Waxes are known to give shampoos a milky or pearlescent appearance and due to their affinity to hair, they interact with it during the shampooing process. These factors led to the development of a micro-wax compound that enhances the appearance of shampoos while also providing benefits to hair, such as anti-hair breakage properties. In addition, since benchmark shampoos on the market claiming anti-hair breakage properties typically contain high amounts of silicones, the described micro-wax compound provides a naturally derived and renewable alternative. Here, the authors demonstrate how a specifically designed micro-wax dispersiona can impart a marble, dense-white appearance to shampoos as well as provide conditioning and anti-breakage properties that are equal to or better than benchmarks utilizing silicones.
The present micro-wax compound first was developed by dispersing several ethers into sodium laureth sulfate. The ether chemistry was chosen to ensure stability over a broad pH range to allow for the use of the compound in acidic, neutral and alkaline formulations. Sodium laureth sulfate was selected since it is used as a standard surfactant in shampoos and body washes. In addition, PEG-4 distearyl, distearyl and dicaprylyl ethers were chosen as lipid components for their conditioning performance. Test shampoos were then developed containing varying amounts of the micro-wax dispersion (see Formula 1).
Shampoos typically contain cationic polymers to enhance the deposition efficacy of conditioning additives;1 these cationic polymers can also enhance the deposition of waxes in shampoos. In Formula 1, a cationic guar derivative was used but other cationic polymers such as polyquaternium-10 or polyquaternium-67 could be substituted for, or added to, the cationic guar derivative.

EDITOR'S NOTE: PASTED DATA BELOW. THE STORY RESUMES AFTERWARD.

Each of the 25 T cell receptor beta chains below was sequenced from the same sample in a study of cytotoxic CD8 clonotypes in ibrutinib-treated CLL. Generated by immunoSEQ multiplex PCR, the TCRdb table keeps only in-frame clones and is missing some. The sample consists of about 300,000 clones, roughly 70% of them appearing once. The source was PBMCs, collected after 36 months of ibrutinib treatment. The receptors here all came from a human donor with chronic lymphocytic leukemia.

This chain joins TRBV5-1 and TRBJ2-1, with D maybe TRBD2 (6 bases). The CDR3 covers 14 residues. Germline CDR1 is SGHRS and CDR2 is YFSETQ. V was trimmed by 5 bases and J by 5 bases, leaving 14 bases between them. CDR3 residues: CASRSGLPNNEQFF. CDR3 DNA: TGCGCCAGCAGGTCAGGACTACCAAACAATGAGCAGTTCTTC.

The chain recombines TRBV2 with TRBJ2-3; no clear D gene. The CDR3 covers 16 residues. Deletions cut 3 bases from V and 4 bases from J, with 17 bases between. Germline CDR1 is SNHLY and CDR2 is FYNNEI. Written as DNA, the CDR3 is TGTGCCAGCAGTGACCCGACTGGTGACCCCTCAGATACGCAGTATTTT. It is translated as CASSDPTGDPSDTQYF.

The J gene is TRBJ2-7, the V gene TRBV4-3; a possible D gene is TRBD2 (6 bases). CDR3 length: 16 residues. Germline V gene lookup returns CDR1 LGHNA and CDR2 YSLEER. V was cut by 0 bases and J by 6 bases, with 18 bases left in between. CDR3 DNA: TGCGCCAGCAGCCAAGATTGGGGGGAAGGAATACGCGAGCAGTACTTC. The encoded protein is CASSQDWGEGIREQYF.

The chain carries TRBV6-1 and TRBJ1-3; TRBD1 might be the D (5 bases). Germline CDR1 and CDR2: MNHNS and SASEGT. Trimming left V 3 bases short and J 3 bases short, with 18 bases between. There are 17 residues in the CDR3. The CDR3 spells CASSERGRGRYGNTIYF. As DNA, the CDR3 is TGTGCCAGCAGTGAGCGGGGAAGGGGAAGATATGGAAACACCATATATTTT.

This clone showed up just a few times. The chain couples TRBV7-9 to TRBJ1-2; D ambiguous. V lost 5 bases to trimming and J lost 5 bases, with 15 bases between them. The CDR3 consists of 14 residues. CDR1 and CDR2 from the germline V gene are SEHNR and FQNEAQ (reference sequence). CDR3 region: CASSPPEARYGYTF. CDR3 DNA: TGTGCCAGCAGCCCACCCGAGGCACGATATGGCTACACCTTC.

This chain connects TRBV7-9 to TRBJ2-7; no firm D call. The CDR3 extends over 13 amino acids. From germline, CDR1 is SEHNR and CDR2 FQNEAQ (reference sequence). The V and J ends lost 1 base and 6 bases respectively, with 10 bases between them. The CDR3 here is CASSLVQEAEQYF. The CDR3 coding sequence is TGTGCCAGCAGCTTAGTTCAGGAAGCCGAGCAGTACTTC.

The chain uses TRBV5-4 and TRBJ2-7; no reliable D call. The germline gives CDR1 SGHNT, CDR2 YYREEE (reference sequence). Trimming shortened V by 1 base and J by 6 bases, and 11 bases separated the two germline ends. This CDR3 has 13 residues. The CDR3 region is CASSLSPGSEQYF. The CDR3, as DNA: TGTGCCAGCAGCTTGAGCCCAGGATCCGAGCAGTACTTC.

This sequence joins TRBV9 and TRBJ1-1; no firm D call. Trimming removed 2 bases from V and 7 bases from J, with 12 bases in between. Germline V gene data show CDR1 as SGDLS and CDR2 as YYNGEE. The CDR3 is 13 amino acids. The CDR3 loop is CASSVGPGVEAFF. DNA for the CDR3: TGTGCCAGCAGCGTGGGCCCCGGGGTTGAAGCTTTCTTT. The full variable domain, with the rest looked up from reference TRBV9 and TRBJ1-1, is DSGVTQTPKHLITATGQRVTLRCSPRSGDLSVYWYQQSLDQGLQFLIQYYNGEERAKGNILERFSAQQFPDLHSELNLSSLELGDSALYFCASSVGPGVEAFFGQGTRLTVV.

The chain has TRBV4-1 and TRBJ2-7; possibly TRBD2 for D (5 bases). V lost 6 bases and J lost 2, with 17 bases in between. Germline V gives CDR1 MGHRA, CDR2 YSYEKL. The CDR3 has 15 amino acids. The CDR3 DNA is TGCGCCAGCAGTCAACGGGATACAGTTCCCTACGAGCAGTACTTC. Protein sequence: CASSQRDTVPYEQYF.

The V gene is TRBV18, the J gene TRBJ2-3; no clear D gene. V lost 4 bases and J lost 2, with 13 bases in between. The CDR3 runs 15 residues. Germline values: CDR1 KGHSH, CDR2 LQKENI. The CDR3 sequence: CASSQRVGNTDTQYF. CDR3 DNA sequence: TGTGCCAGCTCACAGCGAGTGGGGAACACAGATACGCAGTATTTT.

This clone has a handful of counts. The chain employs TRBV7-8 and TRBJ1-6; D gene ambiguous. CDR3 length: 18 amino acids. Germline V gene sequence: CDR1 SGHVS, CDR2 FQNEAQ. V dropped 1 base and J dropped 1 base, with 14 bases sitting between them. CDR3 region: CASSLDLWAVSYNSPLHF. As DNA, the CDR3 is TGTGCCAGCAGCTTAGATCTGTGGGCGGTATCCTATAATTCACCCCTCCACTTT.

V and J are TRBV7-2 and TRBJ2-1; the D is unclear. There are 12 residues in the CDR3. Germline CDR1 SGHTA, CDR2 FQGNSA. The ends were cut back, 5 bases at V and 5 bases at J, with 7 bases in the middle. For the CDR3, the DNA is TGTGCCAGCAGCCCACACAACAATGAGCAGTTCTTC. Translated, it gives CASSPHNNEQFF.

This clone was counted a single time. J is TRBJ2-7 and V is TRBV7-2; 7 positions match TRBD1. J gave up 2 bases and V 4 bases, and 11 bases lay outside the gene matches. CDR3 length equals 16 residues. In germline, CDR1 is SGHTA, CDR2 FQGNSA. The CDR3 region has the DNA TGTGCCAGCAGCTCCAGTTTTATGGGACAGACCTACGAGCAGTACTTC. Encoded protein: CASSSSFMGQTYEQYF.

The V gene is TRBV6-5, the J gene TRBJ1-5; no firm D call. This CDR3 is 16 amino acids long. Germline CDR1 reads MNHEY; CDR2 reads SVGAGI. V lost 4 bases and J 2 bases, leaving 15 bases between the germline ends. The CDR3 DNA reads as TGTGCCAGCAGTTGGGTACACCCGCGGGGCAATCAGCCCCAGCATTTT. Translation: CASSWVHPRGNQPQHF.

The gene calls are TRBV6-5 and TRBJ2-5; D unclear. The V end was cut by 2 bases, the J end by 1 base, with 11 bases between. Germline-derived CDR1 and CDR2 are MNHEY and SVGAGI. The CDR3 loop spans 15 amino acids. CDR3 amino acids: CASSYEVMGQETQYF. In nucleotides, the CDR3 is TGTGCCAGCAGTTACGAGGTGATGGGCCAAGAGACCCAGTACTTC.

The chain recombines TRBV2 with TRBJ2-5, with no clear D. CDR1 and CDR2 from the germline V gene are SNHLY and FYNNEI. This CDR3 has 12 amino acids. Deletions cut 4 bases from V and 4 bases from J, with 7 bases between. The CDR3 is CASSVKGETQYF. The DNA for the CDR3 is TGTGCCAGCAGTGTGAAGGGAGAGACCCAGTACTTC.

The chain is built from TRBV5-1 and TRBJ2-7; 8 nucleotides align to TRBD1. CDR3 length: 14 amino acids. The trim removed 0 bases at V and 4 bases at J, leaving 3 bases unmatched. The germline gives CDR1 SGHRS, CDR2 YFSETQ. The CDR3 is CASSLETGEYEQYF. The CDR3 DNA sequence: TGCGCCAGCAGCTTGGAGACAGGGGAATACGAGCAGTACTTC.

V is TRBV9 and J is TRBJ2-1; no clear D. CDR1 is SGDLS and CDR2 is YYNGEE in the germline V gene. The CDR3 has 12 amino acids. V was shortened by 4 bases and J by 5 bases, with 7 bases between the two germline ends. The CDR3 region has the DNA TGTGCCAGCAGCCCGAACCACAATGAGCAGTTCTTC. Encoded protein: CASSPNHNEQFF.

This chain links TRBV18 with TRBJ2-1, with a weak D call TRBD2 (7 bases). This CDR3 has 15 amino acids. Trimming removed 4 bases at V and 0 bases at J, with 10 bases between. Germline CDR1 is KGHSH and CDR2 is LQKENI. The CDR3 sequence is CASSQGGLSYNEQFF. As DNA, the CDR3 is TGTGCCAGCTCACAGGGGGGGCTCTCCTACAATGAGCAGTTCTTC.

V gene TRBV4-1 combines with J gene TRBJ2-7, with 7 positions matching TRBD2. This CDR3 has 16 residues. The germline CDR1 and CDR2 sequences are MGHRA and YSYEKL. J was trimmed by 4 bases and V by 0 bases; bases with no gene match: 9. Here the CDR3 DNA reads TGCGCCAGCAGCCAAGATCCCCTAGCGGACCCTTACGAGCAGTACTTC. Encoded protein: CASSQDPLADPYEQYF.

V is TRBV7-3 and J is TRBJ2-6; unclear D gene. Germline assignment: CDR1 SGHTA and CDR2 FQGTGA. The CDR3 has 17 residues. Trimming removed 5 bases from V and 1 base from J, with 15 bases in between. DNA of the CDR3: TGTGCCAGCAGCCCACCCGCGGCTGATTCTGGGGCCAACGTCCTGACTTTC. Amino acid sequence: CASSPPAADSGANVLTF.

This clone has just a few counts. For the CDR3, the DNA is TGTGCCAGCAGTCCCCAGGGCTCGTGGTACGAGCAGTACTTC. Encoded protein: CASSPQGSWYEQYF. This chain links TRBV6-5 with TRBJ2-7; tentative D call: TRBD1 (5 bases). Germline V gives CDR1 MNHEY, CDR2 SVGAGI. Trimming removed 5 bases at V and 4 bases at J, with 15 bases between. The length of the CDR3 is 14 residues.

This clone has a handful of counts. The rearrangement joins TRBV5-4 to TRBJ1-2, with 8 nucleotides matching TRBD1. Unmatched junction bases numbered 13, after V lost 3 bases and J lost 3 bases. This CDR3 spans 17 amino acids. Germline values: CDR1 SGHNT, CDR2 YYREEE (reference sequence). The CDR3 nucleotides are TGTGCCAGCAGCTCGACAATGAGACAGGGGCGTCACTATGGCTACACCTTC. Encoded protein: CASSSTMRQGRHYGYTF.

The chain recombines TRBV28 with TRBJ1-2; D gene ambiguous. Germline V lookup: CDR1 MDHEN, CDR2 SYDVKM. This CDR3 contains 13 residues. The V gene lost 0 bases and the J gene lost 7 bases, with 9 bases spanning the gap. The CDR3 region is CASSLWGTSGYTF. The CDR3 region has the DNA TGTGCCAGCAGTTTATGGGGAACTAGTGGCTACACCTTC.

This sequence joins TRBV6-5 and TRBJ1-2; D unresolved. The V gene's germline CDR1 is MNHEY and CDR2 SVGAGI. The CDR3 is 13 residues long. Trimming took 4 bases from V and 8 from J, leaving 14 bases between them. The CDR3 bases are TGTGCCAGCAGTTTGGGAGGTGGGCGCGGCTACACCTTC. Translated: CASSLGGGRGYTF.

As an added formulating benefit, shampoos that contain silicone dispersions such as dimethicone require a polymer for stabilization whereas those containing waxes do not. With regard to thickening, a combination of micellar thickeners such as fatty alcohol ethoxylates and salts is recommended. Salt as a single thickener will cause large differences in density between the formulation and the wax, and according to Stokes’ law, large differences in density will result in creaming of the waxes. Therefore, laureth-2 was used for thickening in addition to salt.
Having developed the test formulations, the authors then compared the conditioning and anti-breakage performance of shampoo formulations containing 0–4% of the micro-wax dispersion with two commercial anti-hair breakage benchmark shampoos, as described below. Additionally the amount of silicone oil in the benchmarks was determined by extraction and induced coupled plasma-optical emission spectroscopy (ICP-OES) analytics. The silicone oil concentrations of benchmarks 1 and 2 were found to be 3% and 1.4%, respectively. According to the INCI declarations, both benchmarks also contained a cationic guar derivative.
Combability measurements: The wet- and dry-combing performance of the tested shampoos were determined using an automated system.2 Ten dark brown European hair strands per shampoo formula were bleached with hydrogen peroxide and the baseline combing forces for each were recorded in the system. From force-displacement curves, the combing work was calculated by integration.
Then, the hair strands were treated twice with 0.25 g/L g hair of a test shampoo formulation and rinsed after the first and the second treatment. Afterwards, the combing force and work were determined for the treated hair strands. For each strand, the residual combing work was calculated according to the following equation:
Anti-breakage performance: The performance of the shampoos to reduce hair breakage was determined using a repeated combing device
(see Figure 1).3 Briefly, 10 bleached hair strands per formulation were repeatedly combed. The broken hair was collected in drawers separately for each strand. The content of each drawer was weighed and related to the weight of the whole strand before combing, resulting in the percentage of hair breakage. The mean and standard deviation for the hair breakage for all 10 strands were calculated.
Half-head testing: To demonstrate the conditioning effects of the shampoos containing the micro-wax dispersion in vivo, a half-head test was performed with 10 panelists, where one side of an individual’s hair was treated with a 3% micro-wax dispersion shampoo, and the other with the placebo. All relevant hair properties after shampoo application such as foam, combability and feel were assessed by a trained hair dresser.